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A Flexible Finish
American Cinematographer Magazine
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After resuming their run from the infected, Jim and Selena make their way to a high-rise apartment building where they encounter Hank (Brendan Gleeson) and his daughter (Megan Burns), who have been tuning in to a repeated radio message from the military. The production caught a break with this location for day-for-night work. Because the building was slated for demolition, Dod Mantle had production designer Mark Tildesley repaint the walls of the stairwell a darker color, about five or six stops down, and the cameraman filtered the windows to control the ambient light. "If the sun started to creep in, it was so gentle and soft that I could turn that into night," the cameraman notes. "I tried to put a bit of greenish-cyan into that scene as well."

The four survivors decide to escape the city in Hank's taxi and track down the source of the radio message. To do so, they must travel through a debris-cluttered tunnel, where they blow a tire. Soon enough, a horde of rats rushes toward them, with a mob of infected on their tails. As the infected close in, their shadows loom larger and larger on the tunnel walls. "It's an old trick," concedes Dod Mantle, who had 18K HMIs bookending the tunnel. "I had half the group running back towards the light, but out of shot so that the shadows would grow." Hidden among the debris and wrecked cars were the cinematographer's usual array of Kino Flos and small pin-spots, as well as a few medium-sized HMIs to provide ambience. "On this film I worked with as many lamps as I usually do on any other format," he says, "but the lights were generally smaller because I was basically working at a faster [exposure] speed."

After escaping the tunnel, our heroes motor their way into the countryside toward a military encampment - or, as Maj. Henry West (Christopher Eccleston) calls it, a little piece of "civilization." The compound is actually a sprawling estate that he and his small band of soldiers have converted into a fortress that even offers the luxury of hot water and electricity. West has been sending the radio message with hopes of strengthening his ranks to battle the infected, but his real reason for attracting any remaining humans, and in particular women, serves baser instincts.

The compound had a perimeter of searchlights that served as motivation for the interior illumination. "The only problem with seeing those lights in the shots is that they tend to streak because of the chip in these small cameras," notes Dod Mantle, adding that some of the streaking was removed in post. "The end of the film becomes more Gothic. In the case of the house, there are a lot of very expressionistic shots of the stairways that recollect the theories of sexuality and stairwells from the era of Expressionist cinema, and the lighting is baroque."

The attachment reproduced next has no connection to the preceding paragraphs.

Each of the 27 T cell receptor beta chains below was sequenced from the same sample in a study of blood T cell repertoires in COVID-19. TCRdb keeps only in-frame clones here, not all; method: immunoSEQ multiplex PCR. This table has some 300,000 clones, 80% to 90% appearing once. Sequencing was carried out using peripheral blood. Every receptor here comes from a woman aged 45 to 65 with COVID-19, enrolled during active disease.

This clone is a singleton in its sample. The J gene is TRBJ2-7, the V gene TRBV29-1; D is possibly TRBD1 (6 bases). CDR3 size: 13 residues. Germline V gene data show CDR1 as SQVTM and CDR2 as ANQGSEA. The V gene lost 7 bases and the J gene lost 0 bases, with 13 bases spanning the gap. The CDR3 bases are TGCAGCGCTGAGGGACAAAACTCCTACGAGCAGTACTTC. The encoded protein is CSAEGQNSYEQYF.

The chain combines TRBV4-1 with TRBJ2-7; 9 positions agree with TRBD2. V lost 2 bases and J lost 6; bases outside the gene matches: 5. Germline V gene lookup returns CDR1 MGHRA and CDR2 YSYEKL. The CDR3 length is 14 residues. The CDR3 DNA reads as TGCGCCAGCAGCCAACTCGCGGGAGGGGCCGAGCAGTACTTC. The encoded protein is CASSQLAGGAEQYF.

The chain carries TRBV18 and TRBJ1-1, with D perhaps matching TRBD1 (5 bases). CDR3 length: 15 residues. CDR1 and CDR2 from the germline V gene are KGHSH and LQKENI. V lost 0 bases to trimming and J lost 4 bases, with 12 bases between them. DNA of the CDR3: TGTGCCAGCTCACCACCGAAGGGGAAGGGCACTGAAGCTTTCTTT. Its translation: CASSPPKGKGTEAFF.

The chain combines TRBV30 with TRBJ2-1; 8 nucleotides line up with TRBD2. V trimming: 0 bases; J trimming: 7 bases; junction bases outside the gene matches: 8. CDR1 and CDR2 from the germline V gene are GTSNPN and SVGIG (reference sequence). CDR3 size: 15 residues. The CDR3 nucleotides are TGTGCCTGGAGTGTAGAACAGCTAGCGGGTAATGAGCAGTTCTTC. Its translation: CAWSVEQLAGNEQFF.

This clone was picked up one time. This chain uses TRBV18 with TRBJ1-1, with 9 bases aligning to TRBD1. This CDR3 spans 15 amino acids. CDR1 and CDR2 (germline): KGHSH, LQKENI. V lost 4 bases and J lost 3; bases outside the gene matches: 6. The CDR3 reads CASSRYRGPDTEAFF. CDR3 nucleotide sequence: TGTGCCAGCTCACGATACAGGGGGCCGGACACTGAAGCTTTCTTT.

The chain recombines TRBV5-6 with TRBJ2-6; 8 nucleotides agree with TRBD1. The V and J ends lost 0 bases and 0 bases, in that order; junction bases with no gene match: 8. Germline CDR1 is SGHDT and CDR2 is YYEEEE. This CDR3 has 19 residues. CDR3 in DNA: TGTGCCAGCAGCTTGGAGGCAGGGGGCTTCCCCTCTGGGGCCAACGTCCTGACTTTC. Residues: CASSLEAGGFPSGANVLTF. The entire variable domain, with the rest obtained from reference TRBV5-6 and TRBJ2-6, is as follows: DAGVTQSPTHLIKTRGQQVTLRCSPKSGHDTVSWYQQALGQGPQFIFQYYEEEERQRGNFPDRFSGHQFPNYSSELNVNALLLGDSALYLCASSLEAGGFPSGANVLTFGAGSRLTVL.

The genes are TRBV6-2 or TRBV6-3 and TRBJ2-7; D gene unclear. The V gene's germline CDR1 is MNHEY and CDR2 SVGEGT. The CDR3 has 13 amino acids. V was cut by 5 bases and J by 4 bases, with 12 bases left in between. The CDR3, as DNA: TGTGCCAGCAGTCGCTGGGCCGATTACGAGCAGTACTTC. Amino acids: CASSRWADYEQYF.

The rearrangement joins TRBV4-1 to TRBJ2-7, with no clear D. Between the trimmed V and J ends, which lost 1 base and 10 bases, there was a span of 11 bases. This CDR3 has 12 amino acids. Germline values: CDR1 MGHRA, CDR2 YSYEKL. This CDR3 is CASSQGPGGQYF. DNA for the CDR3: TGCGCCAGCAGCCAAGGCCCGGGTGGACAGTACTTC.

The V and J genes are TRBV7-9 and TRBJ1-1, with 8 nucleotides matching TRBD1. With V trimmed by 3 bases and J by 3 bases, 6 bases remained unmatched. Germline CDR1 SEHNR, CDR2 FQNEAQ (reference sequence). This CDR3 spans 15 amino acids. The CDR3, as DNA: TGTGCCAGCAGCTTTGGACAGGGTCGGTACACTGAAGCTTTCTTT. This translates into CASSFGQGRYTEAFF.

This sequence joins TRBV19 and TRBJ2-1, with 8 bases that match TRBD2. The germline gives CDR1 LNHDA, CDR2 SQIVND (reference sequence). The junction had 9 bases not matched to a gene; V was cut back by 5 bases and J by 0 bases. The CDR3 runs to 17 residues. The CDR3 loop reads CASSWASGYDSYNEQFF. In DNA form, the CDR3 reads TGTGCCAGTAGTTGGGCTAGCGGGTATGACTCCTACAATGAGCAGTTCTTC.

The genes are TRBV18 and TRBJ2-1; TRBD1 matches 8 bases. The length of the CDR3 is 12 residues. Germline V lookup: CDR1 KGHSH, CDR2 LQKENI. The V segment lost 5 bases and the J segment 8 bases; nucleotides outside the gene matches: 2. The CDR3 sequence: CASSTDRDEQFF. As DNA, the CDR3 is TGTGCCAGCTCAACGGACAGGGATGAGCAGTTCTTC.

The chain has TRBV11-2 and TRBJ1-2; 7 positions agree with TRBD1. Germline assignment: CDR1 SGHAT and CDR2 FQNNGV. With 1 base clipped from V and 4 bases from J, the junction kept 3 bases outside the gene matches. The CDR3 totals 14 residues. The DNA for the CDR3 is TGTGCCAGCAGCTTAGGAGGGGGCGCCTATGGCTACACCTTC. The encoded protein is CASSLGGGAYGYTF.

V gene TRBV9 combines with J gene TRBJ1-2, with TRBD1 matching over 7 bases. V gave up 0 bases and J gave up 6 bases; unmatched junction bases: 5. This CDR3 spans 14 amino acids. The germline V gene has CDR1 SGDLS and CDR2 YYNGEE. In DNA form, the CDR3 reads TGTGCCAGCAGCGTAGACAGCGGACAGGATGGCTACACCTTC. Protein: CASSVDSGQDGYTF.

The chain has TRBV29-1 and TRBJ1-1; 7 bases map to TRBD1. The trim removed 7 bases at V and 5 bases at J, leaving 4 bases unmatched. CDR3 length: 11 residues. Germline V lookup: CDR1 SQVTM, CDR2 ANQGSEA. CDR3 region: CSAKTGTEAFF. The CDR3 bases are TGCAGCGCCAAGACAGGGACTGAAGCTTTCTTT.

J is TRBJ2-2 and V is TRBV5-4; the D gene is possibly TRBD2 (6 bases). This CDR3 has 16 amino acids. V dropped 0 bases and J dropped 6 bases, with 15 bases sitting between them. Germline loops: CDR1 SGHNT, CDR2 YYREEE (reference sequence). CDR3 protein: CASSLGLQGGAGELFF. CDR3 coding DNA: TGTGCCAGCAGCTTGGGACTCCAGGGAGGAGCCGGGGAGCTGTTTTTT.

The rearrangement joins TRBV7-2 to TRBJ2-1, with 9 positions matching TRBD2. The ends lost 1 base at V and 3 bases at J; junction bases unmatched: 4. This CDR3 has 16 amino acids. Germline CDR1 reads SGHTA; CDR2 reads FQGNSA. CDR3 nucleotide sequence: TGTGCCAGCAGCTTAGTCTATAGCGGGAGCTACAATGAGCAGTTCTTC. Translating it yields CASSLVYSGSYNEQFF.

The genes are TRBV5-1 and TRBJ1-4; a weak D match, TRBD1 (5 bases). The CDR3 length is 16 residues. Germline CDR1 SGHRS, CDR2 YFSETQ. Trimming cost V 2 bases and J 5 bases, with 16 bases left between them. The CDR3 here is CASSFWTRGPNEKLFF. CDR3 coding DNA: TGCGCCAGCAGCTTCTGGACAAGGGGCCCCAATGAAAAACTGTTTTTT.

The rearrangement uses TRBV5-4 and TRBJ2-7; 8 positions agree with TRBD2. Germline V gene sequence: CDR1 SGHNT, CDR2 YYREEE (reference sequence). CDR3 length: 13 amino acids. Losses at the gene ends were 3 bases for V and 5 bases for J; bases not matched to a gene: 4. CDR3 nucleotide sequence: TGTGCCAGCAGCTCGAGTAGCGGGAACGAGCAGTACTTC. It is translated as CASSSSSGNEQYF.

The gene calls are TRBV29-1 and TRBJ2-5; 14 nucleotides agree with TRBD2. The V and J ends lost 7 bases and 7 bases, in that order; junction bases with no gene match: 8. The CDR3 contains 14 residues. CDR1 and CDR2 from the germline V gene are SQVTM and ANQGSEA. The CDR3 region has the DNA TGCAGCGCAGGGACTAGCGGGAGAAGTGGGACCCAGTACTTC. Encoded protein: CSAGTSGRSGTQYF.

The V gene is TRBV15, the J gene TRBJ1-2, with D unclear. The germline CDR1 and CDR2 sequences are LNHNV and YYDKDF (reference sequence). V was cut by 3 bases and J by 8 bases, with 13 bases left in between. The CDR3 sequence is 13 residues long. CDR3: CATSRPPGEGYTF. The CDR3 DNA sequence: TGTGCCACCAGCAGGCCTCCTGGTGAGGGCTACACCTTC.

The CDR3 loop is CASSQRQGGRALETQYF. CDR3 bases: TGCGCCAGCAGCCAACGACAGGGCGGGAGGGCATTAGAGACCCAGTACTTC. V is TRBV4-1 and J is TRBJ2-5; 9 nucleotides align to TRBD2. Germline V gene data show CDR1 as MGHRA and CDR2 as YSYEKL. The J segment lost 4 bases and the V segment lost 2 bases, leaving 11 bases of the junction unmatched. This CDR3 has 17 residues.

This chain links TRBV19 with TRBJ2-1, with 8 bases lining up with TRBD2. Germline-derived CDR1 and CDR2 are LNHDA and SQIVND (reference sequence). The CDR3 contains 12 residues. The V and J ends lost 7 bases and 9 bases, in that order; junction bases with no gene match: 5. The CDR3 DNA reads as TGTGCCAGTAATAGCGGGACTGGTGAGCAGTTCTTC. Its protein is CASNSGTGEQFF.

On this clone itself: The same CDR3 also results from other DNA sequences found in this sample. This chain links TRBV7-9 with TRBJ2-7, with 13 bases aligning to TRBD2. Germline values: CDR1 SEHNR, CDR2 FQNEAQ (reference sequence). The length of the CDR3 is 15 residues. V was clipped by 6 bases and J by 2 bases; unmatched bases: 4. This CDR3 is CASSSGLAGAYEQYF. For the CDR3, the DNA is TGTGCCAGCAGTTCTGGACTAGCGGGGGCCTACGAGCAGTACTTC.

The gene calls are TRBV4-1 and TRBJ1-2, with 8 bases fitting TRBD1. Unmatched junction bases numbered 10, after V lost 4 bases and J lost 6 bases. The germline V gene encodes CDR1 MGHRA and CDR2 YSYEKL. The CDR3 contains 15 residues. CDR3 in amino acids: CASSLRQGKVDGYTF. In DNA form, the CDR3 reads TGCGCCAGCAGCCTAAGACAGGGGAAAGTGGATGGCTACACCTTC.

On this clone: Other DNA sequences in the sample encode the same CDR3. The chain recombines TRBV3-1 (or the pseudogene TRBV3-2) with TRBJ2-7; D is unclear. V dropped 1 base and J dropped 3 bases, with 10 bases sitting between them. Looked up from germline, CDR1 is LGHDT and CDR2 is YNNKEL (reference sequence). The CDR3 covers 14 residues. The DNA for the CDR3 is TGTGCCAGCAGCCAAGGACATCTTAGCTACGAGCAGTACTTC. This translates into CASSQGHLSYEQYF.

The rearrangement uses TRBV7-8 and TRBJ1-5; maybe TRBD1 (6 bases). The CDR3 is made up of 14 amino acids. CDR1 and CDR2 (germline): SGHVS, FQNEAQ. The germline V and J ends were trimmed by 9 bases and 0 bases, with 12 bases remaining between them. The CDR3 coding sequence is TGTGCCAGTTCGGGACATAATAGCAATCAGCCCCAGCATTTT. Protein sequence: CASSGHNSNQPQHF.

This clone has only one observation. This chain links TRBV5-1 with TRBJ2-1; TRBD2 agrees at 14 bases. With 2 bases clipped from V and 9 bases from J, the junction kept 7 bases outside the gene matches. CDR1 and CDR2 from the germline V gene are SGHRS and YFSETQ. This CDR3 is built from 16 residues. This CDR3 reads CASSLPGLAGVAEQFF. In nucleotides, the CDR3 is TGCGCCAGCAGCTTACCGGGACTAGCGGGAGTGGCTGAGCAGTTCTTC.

At the point in the story where all hell broke loose, the filmmakers deliberately avoided the standard option of frenetic camera movement. "This was not a film that needed any more fear and disaffection due to the camera movement, because there's already enough of that in the story," the cinematographer maintains. "I think it would have been fatal if I'd moved the camera around too much. I didn't want to go over the top, so that's where the dolly came in - the camera remained slightly nonchalant, but aware of the presence [of action and the characters] in the scene. A fast shutter, however, was always used to enhance the close shots of the infected's movements.

"However intense the shoot was at times," he says about the film's complexities, "I have never before appreciated so tight and dedicated an alliance among director, director of photography, producer, production designer and writer, as well as with editor Chris Gill. That is what I believe brought life and energy to the film."

All footage was upconverted to D-1 tapes (125 in all) by Clear Ltd., who also handled the visual effects. D-1 provides YUV 4:4:2 uncompressed PAL images. (The PAL Canon XL1 is 4:2:0.) After editing and conforming, the seven D-1 masters were handed off to MPC, where Dod Mantle spent almost a month in tape-to-tape grading with colorist Jean Clement Sorret, who used a Pogle Platinum and a Cintel DSX with the PiXi secondary color corrector. The graded masters were captured onto a digital disk recorder for treatment on a Linux Shake workstation. Running through MPC's proprietary FilmTel software, the 16x9 images were enhanced and interpolated to 2K files, blown up slightly to 1.85:1, then recorded onto grain-free Kodak Vision Color Intermediate 5242 stock via the Arrilaser. The answer print was created by Technicolor London on Fuji HiCon 3519D. Deluxe handled the release prints on Vision 2383. Dod Mantle was impressed by the capabilities of and the support provided by MPC and sets aside high praise for the company, along with postproduction supervisor Clare St. John and coordinator Steve Harrow.

While watching 28 Days Later, movie buffs will undoubtedly notice that a few scenes recall moments of flesh-eating terror from other classic zombie and viral-apocalypse horror flicks. Are these homages, or just the nature of the genre? "You can't avoid the parallels, but we didn't pull out any genre movie of that kind and sit down like good boys and look at it," Dod Mantle asserts. "Looking at one piece of work of the same genre can send you off on a kind of secondhand journey, so I think it's best to create your own world. The film's been doing well, which is quite extraordinary, and I think it will have a life in America."

The CDC is on alert.

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© 2003 American Cinematographer.